A breaking change regarding IShippingPlugin/IShippingGateway in Commerce 12
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A breaking change regarding IShippingPlugin/IShippingGateway in Commerce 12

As you might already know, we reserve the major versions for breaking changes - when you upgrade to a major version, expect to have to change your code to make it compile and work.

Our latest major version is Commerce 12, which was released almost two months ago, and the full list of breaking changes can be seen here https://world.episerver.com/documentation/upgrading/episerver-commerce/commerce-12/breaking-changes-commerce-12/

However one breaking change is easier to miss than the other, that's why I think it should get more attention.

If you only fix your code to build, then when you run it, you will likely run into this exception

<Your super cool shipping gateway> does not implement IShippingPlugin nor IShippingGateway. 

Why is that and how to fix it?

In a Commerce implementation you might have multiple gateways, for example free shipping for customers who can wait and express shipping for ones who can't. For each and every shipment you would need to get the gateway assigned to it and use it to calculate the shipping rate. Previously, the instance of the shipping gateway is created by Activator, and it requires the implementation to have a constructor which takes an IMarket parameter. That is quite obsecure and hard to know before hand. Also if you are a seasoned Episerver developer, you might be like "Activator, seriously?". Well, those code are probably one of the oldest parts in our repository, so it's less "modern".

In Commerce 12 we changed the way to get the implementation of a shipping gateway (and a minor change to the signature of the interfaces themselves. Now you need to pass an IMarket to the method, not to create a constructor which takes one. In fact, you must remove that constructor because there is no default implementation registered for IMarket). And you might have guess it - via dependency injection. We now rely on the Inversion of control framework to give us an implementation of the shipping gateway being used. While that gives us much more flexibility, it also comes at a cost: because the shipping gateways are implementations of IShippingPlugin or IShippingGateway, or both, the IoC framework can't just detect it, unless you register specifically.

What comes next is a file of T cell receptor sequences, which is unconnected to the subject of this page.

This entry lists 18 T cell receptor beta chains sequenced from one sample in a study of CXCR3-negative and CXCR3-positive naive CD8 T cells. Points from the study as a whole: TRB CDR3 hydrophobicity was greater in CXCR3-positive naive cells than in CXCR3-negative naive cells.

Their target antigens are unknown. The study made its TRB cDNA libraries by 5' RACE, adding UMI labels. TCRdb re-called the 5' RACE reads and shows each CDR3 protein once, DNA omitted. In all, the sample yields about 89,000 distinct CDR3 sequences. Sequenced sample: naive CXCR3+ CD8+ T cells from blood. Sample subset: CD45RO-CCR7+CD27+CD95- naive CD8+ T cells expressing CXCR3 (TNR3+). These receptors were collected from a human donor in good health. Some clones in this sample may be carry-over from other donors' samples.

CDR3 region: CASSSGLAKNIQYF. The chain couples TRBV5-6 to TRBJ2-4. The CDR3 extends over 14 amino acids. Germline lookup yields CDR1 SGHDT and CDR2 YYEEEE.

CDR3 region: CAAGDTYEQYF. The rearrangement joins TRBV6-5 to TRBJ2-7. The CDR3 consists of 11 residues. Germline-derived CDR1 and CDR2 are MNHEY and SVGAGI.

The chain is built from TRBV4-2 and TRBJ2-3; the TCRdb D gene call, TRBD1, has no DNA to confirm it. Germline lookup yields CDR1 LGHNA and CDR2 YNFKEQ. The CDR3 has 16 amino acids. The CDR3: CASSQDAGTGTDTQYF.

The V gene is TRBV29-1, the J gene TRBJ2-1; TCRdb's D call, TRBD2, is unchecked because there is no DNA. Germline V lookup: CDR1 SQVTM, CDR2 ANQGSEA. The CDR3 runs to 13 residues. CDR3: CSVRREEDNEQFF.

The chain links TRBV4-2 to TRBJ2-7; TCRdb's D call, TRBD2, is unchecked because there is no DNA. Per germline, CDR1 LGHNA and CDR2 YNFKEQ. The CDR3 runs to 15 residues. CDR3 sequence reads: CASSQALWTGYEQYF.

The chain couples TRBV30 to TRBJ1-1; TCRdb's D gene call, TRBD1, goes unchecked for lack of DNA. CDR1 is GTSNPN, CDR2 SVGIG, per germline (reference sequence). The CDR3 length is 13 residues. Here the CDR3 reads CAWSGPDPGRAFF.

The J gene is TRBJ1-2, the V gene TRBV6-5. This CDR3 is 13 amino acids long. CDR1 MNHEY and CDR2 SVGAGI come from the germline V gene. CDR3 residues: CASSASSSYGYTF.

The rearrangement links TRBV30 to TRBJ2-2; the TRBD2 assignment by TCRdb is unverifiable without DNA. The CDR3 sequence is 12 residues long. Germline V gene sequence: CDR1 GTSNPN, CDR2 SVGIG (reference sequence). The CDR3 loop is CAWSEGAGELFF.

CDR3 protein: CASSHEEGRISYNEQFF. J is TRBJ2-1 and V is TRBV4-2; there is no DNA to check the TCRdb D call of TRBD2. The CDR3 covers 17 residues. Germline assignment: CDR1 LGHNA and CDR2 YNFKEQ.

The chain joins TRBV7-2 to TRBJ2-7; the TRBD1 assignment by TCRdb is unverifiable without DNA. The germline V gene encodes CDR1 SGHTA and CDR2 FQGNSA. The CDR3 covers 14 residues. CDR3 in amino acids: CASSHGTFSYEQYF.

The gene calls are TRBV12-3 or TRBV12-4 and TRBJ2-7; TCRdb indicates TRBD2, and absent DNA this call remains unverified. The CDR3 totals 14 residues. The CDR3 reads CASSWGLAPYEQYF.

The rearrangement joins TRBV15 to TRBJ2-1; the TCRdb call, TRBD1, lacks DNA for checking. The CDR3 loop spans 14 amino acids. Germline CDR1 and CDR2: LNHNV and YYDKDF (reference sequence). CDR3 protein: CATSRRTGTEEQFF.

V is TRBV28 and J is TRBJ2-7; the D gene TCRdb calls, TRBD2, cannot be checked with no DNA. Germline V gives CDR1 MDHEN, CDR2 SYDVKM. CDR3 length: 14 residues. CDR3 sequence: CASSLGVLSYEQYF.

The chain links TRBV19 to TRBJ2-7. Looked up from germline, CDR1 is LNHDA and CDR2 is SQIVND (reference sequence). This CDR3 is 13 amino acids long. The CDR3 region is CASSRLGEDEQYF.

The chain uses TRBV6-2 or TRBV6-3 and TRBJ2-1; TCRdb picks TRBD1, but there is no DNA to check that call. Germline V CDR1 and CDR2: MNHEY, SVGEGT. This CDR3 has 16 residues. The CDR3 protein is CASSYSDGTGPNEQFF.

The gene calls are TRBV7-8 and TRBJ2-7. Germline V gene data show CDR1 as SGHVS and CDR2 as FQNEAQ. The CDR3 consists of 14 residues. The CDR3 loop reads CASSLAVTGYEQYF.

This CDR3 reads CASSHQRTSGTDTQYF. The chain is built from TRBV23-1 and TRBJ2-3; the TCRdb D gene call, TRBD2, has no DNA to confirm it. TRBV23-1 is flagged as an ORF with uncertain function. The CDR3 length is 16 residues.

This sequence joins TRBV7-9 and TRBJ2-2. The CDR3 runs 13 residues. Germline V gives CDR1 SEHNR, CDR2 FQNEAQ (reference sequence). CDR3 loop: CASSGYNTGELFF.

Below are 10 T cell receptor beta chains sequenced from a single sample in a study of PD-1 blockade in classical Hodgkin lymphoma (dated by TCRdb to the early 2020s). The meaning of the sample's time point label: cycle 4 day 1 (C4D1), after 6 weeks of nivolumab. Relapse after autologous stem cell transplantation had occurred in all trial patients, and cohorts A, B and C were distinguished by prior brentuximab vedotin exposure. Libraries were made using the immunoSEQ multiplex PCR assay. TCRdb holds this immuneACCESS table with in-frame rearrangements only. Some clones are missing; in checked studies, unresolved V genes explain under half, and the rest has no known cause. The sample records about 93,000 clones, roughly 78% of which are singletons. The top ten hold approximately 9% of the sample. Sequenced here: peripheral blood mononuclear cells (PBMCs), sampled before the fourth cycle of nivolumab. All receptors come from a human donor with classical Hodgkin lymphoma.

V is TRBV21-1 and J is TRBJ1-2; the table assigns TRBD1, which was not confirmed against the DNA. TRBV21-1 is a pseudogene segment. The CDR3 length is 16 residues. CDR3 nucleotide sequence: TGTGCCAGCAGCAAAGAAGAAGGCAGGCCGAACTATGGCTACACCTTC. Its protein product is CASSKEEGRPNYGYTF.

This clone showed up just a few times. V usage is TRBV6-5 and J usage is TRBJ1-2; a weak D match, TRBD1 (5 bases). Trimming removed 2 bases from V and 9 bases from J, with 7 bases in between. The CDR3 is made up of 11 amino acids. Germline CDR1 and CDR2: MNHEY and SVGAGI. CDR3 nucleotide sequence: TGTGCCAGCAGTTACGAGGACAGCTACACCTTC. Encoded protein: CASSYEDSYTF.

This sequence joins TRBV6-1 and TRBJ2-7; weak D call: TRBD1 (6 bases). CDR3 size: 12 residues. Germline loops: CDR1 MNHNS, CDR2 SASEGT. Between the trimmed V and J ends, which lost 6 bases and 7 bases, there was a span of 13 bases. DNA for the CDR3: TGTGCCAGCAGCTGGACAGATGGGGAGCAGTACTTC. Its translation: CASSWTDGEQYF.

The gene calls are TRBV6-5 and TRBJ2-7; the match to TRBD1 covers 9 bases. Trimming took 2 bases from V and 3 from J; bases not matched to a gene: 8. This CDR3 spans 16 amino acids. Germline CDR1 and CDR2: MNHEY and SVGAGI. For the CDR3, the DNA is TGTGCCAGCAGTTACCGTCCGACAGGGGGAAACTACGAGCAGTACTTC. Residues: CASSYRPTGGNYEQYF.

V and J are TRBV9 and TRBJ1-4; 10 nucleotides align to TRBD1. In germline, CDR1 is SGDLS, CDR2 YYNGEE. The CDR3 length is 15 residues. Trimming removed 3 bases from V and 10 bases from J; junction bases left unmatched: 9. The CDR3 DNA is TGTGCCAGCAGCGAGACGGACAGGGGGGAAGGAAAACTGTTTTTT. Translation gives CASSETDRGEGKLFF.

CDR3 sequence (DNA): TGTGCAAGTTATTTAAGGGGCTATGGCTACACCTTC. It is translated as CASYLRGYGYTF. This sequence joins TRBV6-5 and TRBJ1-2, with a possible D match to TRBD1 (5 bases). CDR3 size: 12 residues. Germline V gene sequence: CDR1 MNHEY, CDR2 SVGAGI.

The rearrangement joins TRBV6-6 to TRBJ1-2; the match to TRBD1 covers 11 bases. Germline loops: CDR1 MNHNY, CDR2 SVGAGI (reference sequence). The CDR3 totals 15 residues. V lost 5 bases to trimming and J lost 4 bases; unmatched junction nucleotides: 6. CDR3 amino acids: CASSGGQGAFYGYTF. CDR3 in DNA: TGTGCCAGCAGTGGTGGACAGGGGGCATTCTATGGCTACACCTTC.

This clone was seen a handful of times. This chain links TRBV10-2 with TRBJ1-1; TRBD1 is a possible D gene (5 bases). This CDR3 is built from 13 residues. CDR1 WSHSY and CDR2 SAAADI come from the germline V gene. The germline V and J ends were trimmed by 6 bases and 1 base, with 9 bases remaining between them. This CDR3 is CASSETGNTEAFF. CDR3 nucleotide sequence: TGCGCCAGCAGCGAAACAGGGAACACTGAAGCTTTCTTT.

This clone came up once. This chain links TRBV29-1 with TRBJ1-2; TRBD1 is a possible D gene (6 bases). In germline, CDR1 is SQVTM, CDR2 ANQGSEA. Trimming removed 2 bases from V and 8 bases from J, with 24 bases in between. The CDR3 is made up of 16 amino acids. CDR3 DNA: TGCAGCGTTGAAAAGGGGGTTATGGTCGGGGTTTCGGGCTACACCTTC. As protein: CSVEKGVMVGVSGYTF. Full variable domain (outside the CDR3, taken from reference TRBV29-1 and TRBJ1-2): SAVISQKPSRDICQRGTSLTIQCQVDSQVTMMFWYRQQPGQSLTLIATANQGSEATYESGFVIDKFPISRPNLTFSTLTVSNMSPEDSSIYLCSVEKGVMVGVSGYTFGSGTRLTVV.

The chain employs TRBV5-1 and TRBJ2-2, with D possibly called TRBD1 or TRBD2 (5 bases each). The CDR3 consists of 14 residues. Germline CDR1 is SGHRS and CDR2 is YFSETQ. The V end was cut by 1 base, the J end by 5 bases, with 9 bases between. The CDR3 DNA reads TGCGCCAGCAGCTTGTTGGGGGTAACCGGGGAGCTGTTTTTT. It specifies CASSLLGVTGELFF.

So the only extra work you need is to add this attribute to your implementation

    [ServiceConfiguration(ServiceType = typeof(IShippingPlugin))]

or

    [ServiceConfiguration(ServiceType = typeof(IShippingGateway))]

or both.

And that's it. Your shipping gateways are now ready!

    (By Maris Krivtezs , 14 June 2018 14:52, Permanent link)

    Registering service with ServiceConfiguration is a bad practice. Episerver should not promote its usage.

    I wrote a blog post about it: http://marisks.net/2018/01/31/serviceconfiguration-attribute-considered-harmful/

    Instead, register services in your DI container's registration point - configurable module, DI registry, pure DI composition root etc.

    (By Quan Mai , 14 June 2018 15:03, Permanent link)

    I don't really consider ServiceConfiguration is a bad practice. Yes having unexpected lifecycle is bad, but that is not a problem with ServiceConfiguration. https://vimvq1987.com/watch-out-for-singletons/

    The upside of ServiceConfiguration is that you can quickly check what type your class is registered for, and with which lifecycle. IConfigurableModule is more useful (or even a must) for complicated registration like interceptor, or if you want to override a default implementation. 

    (By Scott Reed , 25 June 2018 14:52, Permanent link)

    Personally I also do not like ServiceConfiguration, I like to have all of the configuration in an Initialization module and separated in to classes relating to the different areas of the project so I can see all of the DI across the project easily without having to go in to the concrete classes or search for usages of ServiceConfiguration. I also agree with the blog post of Māris's about not liking mixing the DI code inside the class code, it just feels dirty to me.

    Also as far as being about to see what the type that class is registered easuky if a class is implementing an interface or class it will be in the inheritance defininition of the class file so that's usually pretty easy.

    I guess it's preference but I thought I'd throw in my 2 cents

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